UK Foreign Secretary makes case for UK as a ‘force for good’ in keynote speech

Dominic Raab

UK Foreign Secretary Dominic Raab has set out how the UK’s role as a force for good in the world will be the “defining feature of Global Britain for the next decade”.

In a keynote speech at Aspen Security Forum he will stress the need for the UK to use its force “because without power, without economic, military, diplomatic, cultural clout, we can do nothing”.

And he will make clear that our force must be used to increase global security and living standards, both at home and across the world, in the face of a decline in democracy around the world.

He will argue that the UK’s force for good ambitions are “the right thing for a leading power to do, and it is squarely in the interests of the British people”.

Following yesterday’s publication of the Government’s Integrated Review the Foreign Secretary will explain how it provides a strategic blueprint for the UK’s foreign policy and national security approach until 2030.

He is expected to say:“The Integrated Review provides a road-map, guided by our moral compass, our history, and our present day mission as a force for good in the world.

“From our inventors to our entrepreneurs, from our diplomats and aid experts, to our brave armed forces all the people involved in delivering Global Britain share the unifying sense that we are part of a shared planet.

“We believe that we can and should help alleviate the worst suffering in the world that we have a moral responsibility and an indivisible stake in our planet, our global economy, our global eco-system and the conditions of peace and stability that underpin them.”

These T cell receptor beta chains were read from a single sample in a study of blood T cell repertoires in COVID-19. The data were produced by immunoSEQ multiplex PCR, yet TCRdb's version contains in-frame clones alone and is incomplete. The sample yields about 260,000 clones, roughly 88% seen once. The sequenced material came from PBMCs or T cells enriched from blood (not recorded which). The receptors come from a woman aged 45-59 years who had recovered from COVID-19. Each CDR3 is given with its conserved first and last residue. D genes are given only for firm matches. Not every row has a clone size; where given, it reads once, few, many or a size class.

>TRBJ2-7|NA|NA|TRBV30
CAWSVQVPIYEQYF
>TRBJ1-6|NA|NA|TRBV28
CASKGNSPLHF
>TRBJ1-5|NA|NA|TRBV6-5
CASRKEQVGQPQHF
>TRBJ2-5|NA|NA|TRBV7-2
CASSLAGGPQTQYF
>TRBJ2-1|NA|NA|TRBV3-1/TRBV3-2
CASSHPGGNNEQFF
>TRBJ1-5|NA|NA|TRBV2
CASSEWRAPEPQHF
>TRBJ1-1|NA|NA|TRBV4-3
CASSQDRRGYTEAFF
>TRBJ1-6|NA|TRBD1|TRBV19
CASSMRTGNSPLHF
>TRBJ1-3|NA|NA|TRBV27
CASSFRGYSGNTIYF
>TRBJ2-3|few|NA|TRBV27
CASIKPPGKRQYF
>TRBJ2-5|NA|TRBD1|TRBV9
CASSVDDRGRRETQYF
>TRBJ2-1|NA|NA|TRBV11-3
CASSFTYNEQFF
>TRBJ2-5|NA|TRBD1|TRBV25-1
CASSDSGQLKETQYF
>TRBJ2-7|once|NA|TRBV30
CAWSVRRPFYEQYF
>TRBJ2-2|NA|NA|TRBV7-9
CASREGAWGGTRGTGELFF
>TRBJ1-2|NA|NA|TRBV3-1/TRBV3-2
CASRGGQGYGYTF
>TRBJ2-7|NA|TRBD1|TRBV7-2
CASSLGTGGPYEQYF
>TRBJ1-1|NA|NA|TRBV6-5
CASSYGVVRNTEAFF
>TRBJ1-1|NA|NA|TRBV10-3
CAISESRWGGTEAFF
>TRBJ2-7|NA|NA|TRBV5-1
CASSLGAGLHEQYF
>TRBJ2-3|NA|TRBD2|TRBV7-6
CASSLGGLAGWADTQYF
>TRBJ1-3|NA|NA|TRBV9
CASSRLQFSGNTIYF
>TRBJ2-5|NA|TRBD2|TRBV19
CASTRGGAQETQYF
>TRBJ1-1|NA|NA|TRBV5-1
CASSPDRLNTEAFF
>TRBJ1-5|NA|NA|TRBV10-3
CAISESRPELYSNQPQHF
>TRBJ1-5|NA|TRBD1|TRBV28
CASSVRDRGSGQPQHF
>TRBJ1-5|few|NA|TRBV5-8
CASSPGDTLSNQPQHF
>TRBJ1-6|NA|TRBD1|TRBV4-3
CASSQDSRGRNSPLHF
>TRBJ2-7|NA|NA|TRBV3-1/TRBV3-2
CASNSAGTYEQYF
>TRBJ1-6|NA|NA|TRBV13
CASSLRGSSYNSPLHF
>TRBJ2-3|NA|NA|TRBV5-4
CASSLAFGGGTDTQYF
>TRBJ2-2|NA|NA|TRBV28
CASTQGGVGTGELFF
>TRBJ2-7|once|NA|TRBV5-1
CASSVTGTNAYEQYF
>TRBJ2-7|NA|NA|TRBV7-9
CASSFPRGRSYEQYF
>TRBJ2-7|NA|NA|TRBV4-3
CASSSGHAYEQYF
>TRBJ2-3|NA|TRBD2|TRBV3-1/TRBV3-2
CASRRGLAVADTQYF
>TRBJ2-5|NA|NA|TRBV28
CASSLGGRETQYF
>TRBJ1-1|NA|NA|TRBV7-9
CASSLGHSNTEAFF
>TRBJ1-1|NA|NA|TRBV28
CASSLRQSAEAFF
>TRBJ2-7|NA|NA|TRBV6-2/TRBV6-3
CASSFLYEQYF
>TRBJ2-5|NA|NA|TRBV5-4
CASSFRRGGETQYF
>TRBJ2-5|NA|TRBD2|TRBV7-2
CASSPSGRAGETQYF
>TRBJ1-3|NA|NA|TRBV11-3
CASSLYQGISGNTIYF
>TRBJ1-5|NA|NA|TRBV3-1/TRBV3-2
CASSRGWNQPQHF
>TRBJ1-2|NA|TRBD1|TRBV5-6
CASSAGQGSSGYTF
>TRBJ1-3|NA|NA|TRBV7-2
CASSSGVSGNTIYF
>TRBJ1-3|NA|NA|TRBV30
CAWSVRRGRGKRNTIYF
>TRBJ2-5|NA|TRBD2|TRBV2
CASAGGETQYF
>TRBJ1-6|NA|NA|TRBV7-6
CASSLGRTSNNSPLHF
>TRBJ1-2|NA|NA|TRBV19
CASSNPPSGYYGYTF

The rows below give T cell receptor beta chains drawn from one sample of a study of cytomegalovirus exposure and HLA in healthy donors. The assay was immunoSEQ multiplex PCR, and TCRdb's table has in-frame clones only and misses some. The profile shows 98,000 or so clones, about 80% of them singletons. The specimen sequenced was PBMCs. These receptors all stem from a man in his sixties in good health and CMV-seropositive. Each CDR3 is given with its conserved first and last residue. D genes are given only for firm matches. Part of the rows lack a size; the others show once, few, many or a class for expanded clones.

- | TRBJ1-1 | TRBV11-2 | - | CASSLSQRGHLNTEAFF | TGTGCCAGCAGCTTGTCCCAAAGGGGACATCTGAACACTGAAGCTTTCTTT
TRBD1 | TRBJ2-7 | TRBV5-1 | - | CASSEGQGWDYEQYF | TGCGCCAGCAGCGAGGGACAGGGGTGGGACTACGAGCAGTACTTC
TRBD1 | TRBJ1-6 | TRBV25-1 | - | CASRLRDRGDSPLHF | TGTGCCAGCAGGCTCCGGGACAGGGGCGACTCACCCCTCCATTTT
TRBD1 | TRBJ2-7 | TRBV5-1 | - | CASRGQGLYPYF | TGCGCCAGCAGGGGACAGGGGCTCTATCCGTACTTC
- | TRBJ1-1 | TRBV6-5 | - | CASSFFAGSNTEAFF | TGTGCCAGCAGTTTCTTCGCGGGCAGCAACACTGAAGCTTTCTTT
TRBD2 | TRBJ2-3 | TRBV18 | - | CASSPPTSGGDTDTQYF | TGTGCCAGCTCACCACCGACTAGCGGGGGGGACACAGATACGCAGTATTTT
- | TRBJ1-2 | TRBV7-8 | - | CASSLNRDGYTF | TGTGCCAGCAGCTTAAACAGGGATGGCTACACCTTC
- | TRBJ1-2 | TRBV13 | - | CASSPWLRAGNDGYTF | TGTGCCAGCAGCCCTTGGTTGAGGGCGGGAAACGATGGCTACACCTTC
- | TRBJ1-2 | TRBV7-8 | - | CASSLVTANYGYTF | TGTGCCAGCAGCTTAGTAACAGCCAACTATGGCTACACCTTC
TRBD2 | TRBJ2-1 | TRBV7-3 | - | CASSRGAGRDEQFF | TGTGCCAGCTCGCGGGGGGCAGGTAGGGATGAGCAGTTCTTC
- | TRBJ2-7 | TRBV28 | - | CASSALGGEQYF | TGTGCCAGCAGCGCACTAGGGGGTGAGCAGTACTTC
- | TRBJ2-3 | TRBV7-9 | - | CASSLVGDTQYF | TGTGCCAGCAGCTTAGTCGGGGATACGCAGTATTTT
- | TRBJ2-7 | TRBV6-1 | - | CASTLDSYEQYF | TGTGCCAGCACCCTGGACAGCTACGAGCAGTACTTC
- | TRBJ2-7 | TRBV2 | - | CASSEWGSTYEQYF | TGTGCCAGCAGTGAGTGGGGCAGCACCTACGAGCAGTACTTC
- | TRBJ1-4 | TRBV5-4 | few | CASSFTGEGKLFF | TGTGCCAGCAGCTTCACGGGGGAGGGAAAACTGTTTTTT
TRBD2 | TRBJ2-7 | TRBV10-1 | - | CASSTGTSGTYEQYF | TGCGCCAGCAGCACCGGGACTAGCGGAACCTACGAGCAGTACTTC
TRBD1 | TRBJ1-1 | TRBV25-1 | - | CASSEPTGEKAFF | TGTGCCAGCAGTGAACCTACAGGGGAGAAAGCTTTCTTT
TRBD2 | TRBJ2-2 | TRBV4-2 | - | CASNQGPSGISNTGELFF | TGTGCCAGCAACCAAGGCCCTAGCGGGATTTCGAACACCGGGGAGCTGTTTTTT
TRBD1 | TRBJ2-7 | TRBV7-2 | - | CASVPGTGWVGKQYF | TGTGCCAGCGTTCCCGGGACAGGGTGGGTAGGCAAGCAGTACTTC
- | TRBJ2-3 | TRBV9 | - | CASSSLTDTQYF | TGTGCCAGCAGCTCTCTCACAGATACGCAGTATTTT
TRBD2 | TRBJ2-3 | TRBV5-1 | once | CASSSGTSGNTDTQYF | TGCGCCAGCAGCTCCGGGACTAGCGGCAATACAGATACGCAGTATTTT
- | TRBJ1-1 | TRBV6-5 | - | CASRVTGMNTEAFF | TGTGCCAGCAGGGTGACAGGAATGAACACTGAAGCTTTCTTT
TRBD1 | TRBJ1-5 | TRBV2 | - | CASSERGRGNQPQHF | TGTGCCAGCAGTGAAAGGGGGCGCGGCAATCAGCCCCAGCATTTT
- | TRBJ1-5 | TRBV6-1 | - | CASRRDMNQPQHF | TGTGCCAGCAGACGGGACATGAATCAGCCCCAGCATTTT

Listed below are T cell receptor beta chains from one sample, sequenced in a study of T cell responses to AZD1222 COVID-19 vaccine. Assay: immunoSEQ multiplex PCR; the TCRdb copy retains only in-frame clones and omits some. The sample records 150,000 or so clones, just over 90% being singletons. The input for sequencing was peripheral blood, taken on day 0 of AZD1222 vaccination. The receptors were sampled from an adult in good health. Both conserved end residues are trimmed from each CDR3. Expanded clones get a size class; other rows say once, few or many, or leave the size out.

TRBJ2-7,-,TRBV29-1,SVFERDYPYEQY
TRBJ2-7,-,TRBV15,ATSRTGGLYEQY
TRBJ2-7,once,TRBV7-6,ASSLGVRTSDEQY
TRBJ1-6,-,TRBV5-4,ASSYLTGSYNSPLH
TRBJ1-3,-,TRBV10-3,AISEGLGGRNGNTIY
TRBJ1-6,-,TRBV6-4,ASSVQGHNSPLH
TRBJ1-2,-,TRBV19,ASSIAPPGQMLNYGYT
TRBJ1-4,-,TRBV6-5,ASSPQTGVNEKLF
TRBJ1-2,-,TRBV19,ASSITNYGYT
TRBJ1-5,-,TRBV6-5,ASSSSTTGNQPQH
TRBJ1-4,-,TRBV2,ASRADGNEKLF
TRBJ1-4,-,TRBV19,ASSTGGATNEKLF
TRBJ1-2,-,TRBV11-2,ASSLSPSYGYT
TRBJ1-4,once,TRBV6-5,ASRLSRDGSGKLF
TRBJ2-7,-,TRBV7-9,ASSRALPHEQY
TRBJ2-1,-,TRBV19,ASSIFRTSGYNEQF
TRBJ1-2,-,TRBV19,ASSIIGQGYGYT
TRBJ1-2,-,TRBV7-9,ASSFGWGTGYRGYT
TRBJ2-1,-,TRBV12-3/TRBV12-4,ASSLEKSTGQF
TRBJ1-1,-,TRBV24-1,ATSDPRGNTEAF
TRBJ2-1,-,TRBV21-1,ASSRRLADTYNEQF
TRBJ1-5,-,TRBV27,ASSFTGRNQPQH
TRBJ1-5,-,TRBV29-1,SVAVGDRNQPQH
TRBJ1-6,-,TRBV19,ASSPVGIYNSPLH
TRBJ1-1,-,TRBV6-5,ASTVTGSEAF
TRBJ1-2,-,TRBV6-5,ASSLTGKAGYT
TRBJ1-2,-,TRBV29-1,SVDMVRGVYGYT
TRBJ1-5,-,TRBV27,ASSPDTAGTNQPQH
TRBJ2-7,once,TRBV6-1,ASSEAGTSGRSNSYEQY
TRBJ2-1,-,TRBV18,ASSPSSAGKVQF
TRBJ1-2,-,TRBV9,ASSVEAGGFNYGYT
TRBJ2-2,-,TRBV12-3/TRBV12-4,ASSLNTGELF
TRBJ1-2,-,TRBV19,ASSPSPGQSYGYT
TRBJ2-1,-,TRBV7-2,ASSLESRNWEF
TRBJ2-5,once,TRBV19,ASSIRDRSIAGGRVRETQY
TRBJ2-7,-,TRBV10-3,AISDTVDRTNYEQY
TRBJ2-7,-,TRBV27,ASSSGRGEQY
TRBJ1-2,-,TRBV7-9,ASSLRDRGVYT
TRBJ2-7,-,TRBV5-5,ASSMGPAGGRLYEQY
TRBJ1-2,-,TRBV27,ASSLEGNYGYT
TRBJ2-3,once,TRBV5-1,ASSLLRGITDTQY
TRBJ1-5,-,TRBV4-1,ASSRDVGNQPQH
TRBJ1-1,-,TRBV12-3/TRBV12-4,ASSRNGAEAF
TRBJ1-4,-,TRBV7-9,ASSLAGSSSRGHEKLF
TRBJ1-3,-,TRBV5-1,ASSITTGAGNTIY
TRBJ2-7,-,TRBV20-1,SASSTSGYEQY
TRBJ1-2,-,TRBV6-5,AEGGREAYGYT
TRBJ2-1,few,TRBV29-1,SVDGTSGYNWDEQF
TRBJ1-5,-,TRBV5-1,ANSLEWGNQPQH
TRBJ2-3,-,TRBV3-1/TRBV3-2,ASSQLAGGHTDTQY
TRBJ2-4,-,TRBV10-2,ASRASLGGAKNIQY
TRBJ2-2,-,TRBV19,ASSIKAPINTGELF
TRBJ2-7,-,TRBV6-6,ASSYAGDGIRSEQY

The Foreign Secretary will make clear that the UK’s motivation for its ambitious strategy is underpinned by a recognition that democracies and the institutions that underpin them are facing their greatest threat since the end of the Cold War.

He is expected to say:”Democracy is in retreat. This decade, the combined GDP of autocratic regimes is expected to exceed the combined GDP of the world’s democracies, but think about what that means for a second.

“Tyranny is richer than freedom, and that matters to us here at home. Because stable, freedom-respecting democracies are much less likely to go to war, house terrorists or trigger large scale flows of migrants and they are generally, not always, but generally easier to trade with, and easier to cooperate with to solve our shared problems.”

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